Animation Artifacts 28 Jun 2006 07:32 am

Spunky & Tadpole

Spunky and Tadpole is a dark spot in my unconscious memory of bad animation that I
somehow have an affection for.
Jerry Beck listed it as one of the ten worst animated series ever created. (I don’t agree with that, certainly not with all those abominable Hanna-Barbera/Filmation/ Ruby-Spears shows that were so godawful and unwatchable. At least Spunky and Tadpole had a bit of style; perhaps because it stands out, it can be recognized as bad. It was bad; just not among the very worst. But I’m splitting hairs; bad is bad.)

There seems to be very little recorded about the production of the show. A couple of vhs copies of the series exists in the remainder bins of the internet and can be bought for little. The only credit listed anywhere on-line is that of a director, Art Moore, whoever he may be. I haven’t been able to locate any information about him either. (Someone on a chat room thinks he may be the producer of The Regis Philbin show.)

The show went into distribution via syndication in 1958 and was virtually knocked out of business by the rise and popularity of Hanna-Barbera’s product, Huckleberry Hound and Yogi Bear. Spunky & Tadpole were featured on local programs that had local hosts introducing shorts. I was surprised to find out that as many as 150 episodes of the serialized cartoon series were produced.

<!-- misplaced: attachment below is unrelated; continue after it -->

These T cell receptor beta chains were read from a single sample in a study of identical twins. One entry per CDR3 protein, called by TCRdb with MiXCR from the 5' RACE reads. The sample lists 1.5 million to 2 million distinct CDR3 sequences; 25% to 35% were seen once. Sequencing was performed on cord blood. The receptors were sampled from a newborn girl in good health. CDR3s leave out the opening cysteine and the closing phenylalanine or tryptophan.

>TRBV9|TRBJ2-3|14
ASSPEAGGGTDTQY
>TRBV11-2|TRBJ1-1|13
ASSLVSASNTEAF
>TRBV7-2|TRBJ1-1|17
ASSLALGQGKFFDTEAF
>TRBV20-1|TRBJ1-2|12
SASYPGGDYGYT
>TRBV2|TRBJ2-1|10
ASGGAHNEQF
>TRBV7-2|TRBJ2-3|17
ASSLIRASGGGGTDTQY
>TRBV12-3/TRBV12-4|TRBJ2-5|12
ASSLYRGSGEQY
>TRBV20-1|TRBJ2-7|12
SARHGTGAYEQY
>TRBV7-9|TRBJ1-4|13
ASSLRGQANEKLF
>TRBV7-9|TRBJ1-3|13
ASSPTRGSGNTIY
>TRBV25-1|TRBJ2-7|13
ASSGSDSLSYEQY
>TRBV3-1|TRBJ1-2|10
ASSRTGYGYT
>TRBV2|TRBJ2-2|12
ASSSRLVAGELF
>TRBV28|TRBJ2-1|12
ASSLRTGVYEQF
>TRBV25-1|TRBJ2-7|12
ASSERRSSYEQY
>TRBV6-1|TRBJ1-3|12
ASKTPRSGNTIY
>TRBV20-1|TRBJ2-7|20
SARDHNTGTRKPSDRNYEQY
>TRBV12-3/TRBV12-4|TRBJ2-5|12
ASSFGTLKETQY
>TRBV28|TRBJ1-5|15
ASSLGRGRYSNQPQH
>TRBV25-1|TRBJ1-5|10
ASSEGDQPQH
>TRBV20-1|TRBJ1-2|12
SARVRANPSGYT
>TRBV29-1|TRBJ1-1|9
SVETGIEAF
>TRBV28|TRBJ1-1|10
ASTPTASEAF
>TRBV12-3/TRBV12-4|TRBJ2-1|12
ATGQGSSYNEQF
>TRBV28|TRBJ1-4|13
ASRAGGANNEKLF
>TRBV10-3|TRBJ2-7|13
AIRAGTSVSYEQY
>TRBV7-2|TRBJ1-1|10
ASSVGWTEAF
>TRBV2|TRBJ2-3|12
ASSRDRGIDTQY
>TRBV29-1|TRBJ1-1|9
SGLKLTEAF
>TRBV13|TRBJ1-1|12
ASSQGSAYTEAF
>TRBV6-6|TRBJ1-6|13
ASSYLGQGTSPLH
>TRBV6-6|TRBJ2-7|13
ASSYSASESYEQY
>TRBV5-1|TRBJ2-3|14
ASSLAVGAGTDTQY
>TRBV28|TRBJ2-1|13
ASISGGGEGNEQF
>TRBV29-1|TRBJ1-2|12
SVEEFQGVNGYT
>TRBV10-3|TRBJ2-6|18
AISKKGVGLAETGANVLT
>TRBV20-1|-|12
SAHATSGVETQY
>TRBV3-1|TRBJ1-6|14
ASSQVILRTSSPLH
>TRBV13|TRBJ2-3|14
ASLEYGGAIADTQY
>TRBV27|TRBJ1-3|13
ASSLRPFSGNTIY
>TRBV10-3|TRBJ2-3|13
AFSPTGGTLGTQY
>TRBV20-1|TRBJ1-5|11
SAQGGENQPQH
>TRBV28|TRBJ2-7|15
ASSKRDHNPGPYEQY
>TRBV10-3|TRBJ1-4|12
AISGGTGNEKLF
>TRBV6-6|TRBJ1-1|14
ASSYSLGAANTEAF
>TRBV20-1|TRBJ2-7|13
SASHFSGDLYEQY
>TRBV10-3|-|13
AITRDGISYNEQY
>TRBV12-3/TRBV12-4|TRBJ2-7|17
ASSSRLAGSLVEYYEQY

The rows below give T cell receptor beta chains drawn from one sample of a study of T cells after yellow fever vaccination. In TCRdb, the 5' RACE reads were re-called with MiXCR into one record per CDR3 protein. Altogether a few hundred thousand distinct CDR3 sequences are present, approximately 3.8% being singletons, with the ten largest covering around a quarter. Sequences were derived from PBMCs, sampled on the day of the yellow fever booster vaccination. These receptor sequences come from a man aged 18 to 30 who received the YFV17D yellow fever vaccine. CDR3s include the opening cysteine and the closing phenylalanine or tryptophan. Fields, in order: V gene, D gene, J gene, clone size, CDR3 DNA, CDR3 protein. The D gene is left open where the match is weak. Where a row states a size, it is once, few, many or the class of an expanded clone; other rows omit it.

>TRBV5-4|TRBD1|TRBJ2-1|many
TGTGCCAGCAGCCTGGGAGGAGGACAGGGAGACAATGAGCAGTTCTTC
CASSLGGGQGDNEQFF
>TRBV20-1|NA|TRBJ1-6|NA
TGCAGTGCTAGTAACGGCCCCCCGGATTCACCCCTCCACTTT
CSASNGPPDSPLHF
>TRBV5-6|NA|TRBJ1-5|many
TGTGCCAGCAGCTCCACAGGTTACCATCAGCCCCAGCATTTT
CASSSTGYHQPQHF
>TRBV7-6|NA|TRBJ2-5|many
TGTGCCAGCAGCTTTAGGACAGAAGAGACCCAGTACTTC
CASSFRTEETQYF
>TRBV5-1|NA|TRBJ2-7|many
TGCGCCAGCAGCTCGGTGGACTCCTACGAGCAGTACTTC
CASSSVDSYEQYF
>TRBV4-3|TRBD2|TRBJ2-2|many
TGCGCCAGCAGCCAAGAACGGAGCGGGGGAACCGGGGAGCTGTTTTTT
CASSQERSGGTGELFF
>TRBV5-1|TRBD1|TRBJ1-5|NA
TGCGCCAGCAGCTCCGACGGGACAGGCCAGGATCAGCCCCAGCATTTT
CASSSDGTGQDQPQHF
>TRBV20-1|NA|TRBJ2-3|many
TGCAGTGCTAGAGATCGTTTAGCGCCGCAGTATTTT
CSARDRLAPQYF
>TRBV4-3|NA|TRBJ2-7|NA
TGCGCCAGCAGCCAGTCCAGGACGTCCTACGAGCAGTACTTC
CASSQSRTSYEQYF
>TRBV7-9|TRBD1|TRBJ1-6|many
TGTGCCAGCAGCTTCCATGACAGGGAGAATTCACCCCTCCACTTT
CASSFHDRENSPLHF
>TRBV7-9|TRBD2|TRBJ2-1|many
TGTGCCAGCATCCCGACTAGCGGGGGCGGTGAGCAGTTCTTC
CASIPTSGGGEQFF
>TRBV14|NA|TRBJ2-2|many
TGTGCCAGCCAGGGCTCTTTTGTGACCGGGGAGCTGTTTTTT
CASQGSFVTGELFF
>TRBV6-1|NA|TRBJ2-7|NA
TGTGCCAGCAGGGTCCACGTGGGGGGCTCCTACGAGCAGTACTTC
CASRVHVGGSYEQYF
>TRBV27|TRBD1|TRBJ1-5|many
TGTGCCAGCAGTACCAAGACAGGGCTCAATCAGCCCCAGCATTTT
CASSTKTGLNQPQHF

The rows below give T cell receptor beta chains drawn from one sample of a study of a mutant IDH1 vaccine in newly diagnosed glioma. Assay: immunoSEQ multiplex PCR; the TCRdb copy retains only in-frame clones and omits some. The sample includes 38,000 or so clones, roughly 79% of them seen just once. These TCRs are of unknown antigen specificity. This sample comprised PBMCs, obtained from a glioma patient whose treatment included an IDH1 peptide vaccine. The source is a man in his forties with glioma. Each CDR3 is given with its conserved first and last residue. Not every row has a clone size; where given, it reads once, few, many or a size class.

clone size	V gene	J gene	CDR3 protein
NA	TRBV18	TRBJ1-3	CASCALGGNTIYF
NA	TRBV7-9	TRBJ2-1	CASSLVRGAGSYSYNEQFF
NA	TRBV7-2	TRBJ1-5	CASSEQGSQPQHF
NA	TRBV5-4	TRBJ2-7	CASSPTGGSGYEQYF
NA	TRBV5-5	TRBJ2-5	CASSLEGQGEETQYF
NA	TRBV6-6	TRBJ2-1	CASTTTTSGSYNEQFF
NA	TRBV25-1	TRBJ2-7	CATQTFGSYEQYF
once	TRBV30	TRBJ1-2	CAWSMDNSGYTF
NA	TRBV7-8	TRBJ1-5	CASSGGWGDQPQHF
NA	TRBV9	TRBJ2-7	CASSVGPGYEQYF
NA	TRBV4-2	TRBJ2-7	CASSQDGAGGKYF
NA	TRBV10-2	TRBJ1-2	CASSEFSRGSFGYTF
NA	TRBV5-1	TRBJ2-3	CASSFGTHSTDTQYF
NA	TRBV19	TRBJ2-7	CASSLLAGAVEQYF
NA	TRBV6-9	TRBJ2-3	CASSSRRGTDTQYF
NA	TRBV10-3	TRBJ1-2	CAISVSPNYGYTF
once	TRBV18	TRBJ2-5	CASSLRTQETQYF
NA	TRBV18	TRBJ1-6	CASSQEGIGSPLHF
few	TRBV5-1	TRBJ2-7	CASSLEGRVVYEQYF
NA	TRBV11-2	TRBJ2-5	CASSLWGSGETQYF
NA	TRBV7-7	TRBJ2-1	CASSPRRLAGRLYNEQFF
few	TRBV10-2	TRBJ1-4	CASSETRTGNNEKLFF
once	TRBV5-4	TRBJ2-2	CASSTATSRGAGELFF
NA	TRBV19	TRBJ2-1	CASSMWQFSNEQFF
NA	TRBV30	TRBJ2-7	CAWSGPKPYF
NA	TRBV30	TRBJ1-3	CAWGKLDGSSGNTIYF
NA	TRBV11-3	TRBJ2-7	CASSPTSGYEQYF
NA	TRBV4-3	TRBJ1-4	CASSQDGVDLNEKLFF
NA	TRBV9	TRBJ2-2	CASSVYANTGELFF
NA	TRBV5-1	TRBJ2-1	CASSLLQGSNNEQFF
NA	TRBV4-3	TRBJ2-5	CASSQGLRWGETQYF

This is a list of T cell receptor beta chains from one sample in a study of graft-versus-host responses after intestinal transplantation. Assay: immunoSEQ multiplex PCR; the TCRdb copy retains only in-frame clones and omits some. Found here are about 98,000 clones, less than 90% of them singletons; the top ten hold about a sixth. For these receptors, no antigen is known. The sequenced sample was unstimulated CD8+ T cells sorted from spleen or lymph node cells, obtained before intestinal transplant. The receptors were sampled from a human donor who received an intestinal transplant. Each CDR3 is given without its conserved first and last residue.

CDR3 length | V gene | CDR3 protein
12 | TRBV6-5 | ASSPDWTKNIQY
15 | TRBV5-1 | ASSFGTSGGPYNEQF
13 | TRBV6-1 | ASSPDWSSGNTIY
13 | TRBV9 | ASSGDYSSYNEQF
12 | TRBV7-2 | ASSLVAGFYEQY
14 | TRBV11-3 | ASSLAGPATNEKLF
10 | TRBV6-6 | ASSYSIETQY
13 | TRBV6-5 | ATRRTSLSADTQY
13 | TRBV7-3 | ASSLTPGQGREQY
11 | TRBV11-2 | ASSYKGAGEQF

The cast included: Joan Gardner as Spunky, Don Messick as Tadpole. Ed Janis replaced Don Messick in the last episodes.
This cast means the show was probably done in LA.

(Click on images to enlarge and properly view the excellent inking.)

Some time ago, I still couldn’t resist buying a couple of cels which were selling on Ebay for just about nothing. They still amuse me.

- Speaking of good animation acting, Mark Mayerson has another chapter in his provocative series on Acting in Animation. I enjoy these posts; they get my mind working on a sore subject. (Sore subject because Bad Acting is pretty much all I see these days. Lots of jerking from pose to pose animation.)

24 Responses to “Spunky & Tadpole”

  1. on 28 Jun 2006 at 8:40 am 1.Frank said …